Besides the possibility of self-financing leading to growth, Aizenmann argues that external financing might be overvalued due to the lack of accelerated growth Latin American countries experienced with financial liberalization. As previously mentioned, there are several advantages to financial opening like yielding greater financial depth and increasing financial savings for investment, but it is difficult to only observe these advantages in developing countries like those in Latin America where institutions and financial markets are not strong enough to handle the structural changes of liberalization (Martínez & Martínez, 2014). Therefore, these countries are more vulnerable to the negative effects of financial openness that could potentially lead to a financial crisis. According to Aizenmann, “the challenge is to design a liberalization program that does not bring a crisis in its wake (Aizenmann 2005). Thus, the growth effects of liberalization are stronger in countries that have strong institutions, which could be a reason why Aizenmann claims that external financing in Latin America is overrated.   

Political instability tends to cause a lack of credibility among investors, which leads to consumers being more cautious in increasing their saving and investment rates. Following this idea of the absence of strong institutions hindering external financing, there must be a priority in carrying out fiscal reforms. In many circumstances, Latin America has focused on finding the best monetary policies that will support growth, such as the accumulation of foreign reserves. Though seeking efficient monetary policies is certainly important, this usually comes at the cost of not emphasizing the need to challenge deeper fiscal deficiencies (Aizenmann 2005). For example, both Brazil and Argentina went through successful exchange rate-based stabilizations in the early nineties by pegging the exchange rate as Colombia initially did. However, Argentina continued to focus on monetary policies while Brazil put more effort into dealing with its fiscal imbalances (Fishlow, 1990). This allowed Brazil to steer away from a deep crisis, whereas Argentina’s choice created vulnerability and led to its ultimate recent crisis (Aizenmann 2005). In a paper by economist Albert Fishlow, one of the main problems Latin American countries faced in the 1980s was the inadequacy of fiscal policy, which made it harder for Latin American countries to adjust to less favorable external conditions (Fishlow, 1990). This same idea still applies nowadays.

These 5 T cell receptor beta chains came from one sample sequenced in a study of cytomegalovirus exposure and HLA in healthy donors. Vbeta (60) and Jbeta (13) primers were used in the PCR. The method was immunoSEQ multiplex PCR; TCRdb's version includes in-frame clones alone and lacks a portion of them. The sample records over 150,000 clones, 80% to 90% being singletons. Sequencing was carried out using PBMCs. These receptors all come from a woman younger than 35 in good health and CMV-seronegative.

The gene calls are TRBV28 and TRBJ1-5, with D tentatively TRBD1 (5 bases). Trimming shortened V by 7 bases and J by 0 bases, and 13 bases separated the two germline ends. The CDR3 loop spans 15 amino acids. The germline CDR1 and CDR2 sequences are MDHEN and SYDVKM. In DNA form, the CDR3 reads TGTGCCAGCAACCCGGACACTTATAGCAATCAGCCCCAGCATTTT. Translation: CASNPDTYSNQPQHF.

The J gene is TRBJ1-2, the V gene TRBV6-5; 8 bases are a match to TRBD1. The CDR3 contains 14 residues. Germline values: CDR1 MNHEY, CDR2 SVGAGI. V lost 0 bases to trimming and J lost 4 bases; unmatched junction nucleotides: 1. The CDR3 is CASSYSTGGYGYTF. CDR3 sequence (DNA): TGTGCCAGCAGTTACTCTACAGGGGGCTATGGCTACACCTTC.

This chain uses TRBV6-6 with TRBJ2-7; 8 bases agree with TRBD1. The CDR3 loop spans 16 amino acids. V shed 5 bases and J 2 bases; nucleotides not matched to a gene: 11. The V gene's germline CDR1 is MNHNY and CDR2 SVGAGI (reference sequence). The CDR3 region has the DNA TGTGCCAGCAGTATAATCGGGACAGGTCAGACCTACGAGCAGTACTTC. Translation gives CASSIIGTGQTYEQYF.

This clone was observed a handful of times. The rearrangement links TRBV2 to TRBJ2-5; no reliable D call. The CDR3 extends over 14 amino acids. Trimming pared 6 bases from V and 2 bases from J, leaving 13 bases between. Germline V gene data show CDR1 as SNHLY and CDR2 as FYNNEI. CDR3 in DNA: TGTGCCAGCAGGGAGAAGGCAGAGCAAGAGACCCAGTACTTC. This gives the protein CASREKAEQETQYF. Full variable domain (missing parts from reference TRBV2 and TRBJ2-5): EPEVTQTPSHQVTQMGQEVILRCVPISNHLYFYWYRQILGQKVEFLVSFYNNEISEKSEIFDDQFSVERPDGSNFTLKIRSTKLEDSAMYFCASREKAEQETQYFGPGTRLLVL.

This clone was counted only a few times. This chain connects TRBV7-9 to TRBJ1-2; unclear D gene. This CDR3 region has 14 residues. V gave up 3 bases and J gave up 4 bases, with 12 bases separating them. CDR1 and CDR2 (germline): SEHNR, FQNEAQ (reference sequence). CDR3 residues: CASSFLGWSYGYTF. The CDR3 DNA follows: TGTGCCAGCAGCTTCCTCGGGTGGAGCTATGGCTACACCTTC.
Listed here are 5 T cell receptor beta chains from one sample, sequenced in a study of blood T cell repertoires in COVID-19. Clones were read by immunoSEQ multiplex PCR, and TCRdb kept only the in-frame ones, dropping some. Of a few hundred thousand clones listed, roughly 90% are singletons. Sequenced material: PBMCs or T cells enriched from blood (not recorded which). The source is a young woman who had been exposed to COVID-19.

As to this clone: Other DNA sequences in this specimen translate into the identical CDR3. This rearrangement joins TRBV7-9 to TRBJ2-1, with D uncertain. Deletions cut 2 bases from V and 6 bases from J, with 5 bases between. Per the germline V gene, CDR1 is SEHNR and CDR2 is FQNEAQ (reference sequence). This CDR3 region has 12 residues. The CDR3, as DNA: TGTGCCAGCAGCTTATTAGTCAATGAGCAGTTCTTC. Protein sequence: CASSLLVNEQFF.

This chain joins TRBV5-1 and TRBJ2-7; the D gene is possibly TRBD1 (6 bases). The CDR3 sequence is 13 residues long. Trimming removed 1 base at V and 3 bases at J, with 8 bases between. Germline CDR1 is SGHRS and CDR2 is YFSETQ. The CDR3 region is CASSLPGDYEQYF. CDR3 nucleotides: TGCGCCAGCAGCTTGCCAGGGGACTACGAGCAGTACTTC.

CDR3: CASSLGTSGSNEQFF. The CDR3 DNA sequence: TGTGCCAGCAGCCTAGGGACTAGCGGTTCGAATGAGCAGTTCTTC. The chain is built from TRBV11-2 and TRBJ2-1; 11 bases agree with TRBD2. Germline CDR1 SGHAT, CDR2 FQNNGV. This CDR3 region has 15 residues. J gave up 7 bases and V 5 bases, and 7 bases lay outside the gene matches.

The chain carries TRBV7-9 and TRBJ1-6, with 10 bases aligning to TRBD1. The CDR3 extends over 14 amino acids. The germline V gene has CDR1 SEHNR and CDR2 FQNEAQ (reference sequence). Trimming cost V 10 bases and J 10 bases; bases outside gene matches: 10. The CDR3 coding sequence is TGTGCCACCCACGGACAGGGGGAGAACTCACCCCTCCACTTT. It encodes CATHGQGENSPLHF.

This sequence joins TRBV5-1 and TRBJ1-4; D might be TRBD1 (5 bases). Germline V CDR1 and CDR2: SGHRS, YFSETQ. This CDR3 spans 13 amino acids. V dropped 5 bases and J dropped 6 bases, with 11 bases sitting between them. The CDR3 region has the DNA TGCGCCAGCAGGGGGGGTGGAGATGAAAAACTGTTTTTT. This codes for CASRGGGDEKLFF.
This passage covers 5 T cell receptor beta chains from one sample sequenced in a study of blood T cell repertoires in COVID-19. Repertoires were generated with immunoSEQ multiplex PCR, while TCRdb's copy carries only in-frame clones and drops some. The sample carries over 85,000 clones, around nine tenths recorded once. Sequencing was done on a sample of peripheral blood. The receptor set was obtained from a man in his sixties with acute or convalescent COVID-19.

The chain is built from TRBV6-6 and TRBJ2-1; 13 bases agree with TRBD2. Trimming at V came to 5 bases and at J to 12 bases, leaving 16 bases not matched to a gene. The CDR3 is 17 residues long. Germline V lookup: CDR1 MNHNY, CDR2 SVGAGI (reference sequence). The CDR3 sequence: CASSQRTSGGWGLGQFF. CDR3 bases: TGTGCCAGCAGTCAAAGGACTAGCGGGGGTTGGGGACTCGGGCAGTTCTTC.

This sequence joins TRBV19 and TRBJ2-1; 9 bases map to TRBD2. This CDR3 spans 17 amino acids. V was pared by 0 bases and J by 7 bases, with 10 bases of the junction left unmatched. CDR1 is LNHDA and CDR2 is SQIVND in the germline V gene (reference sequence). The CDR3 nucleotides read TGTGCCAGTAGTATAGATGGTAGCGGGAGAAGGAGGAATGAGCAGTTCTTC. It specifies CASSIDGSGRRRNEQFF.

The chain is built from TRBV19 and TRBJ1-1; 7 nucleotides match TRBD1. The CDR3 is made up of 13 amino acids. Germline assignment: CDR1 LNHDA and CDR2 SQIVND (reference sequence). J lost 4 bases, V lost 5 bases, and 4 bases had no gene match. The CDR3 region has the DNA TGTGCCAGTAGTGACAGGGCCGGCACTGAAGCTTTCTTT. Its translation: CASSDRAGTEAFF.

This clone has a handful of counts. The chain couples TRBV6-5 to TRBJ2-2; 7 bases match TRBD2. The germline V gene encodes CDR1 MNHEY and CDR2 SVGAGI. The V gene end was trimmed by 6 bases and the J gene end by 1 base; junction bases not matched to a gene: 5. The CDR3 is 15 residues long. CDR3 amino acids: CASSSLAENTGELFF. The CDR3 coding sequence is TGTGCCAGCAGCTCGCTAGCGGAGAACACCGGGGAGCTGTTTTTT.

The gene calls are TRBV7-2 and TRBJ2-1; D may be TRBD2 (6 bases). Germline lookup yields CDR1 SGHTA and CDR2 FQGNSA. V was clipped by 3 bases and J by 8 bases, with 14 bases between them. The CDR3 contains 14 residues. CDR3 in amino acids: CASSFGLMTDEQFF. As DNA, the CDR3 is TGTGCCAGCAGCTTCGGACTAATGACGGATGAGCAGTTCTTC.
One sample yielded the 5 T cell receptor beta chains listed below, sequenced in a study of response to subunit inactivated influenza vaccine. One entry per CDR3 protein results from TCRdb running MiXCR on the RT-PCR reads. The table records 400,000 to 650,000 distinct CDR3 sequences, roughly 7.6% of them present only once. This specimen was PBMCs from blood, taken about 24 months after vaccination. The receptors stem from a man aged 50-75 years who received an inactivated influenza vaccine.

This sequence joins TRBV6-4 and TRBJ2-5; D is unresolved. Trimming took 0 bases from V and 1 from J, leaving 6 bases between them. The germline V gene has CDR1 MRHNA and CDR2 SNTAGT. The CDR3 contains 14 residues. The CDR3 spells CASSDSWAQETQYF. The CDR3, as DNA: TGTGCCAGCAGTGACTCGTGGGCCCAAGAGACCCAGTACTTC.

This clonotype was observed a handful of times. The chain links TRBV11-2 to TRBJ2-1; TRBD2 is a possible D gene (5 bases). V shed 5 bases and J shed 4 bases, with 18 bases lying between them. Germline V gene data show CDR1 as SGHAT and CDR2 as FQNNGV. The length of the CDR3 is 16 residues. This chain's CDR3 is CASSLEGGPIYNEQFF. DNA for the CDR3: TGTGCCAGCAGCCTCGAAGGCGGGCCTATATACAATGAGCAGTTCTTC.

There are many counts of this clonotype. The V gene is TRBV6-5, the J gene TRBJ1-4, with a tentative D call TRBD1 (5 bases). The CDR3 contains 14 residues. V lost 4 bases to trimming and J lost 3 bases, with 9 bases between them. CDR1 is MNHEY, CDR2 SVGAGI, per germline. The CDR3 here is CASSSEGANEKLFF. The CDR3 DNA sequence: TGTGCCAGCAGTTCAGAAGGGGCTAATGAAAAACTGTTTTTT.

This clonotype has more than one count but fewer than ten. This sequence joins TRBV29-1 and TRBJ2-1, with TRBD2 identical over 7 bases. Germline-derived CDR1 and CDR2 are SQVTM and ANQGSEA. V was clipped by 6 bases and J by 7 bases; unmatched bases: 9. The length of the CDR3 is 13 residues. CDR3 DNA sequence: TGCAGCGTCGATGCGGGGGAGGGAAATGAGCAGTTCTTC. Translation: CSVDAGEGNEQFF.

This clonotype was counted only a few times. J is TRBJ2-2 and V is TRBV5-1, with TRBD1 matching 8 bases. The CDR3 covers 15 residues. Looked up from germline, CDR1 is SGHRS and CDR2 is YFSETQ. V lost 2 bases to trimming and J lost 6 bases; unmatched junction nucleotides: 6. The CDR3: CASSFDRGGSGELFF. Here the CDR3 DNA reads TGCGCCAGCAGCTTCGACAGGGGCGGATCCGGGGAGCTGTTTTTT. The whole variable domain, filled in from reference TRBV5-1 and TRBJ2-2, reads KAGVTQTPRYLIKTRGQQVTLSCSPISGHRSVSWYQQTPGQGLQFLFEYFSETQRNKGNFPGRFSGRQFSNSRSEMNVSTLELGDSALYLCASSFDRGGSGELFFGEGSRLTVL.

The strengthening of structural and fiscal policies is crucial for financing development in Latin America through a regional financial cooperation system. Without fiscal reforms, several countries simply do not have the means to contribute to regional financial support, which makes this mechanism fail. This may seem obvious, but the case of Argentina is a good example of this. Argentina’s previous sustainable growth ended in 1974 as a result of fiscal irresponsibility, when the government had access to financing yet borrowed beyond the sustainable level and caused periods of severe recessions. For the past decades, Argentina’s economy has been characterized by incessant inflation and debt and has been forced to ask the IMF for aid several times (Sullivan, 2020). So, because Argentina is dealing with alarming fiscal problems and massive debt, the efficacy of a regional reserve fund decreases because it is a country that had the capacity to support smaller countries in times of crisis, but it is now unable to because of domestic issues. Without institutional reforms that lead to a fiscal restructuring in countries like Argentina and others that are currently undergoing extreme financial instability, the possibility of enhanced growth is hindered.  

There are several obstacles and different components impeding the effectiveness of a regional financial cooperation system for financing Latin American development. A regional framework is also crucial to enhance the work of global institutions and external financing sources that can complement regional financing in providing aid, giving countries more security in times of external shocks. External financing is, therefore, necessary to an extent in given situations, but should not be a source of dependency as it can be detrimental to growth. Finally, for regional cooperation to work smoothly, countries must focus on reforming their monetary and fiscal policies equally, given inadequate fiscal situations that prevent regional cooperation strategies from performing successfully. 



Aizenmann, J. (2005). Financial Liberalization in Latin America in the 1990s: A Reassessment. National Bureau of Economic Research. 

Fishlow, A. (1990). The Latin American State. Journal of Economic Perspectives. 

Hargrave, M. (2022, February 15). Foreign Exchange Reserves Definition. Investopedia. 

Martínez, N., & Martínez, S. (2014). Análisis de las ventajas y desventajas que se pueden generar dentro del sistema financiero bancario colombiano por la suscripción de tratados de libre comercio en Colombia. Pontificia Universidad Javeriana. 

Ocampo, J. A., & Titelman, D. (2012). Regional Monetary Cooperation in Latin America. ADBI Institute. 

Sullivan, A. (2020, August 4). Don’t pay me back, Argentina. DW.COM.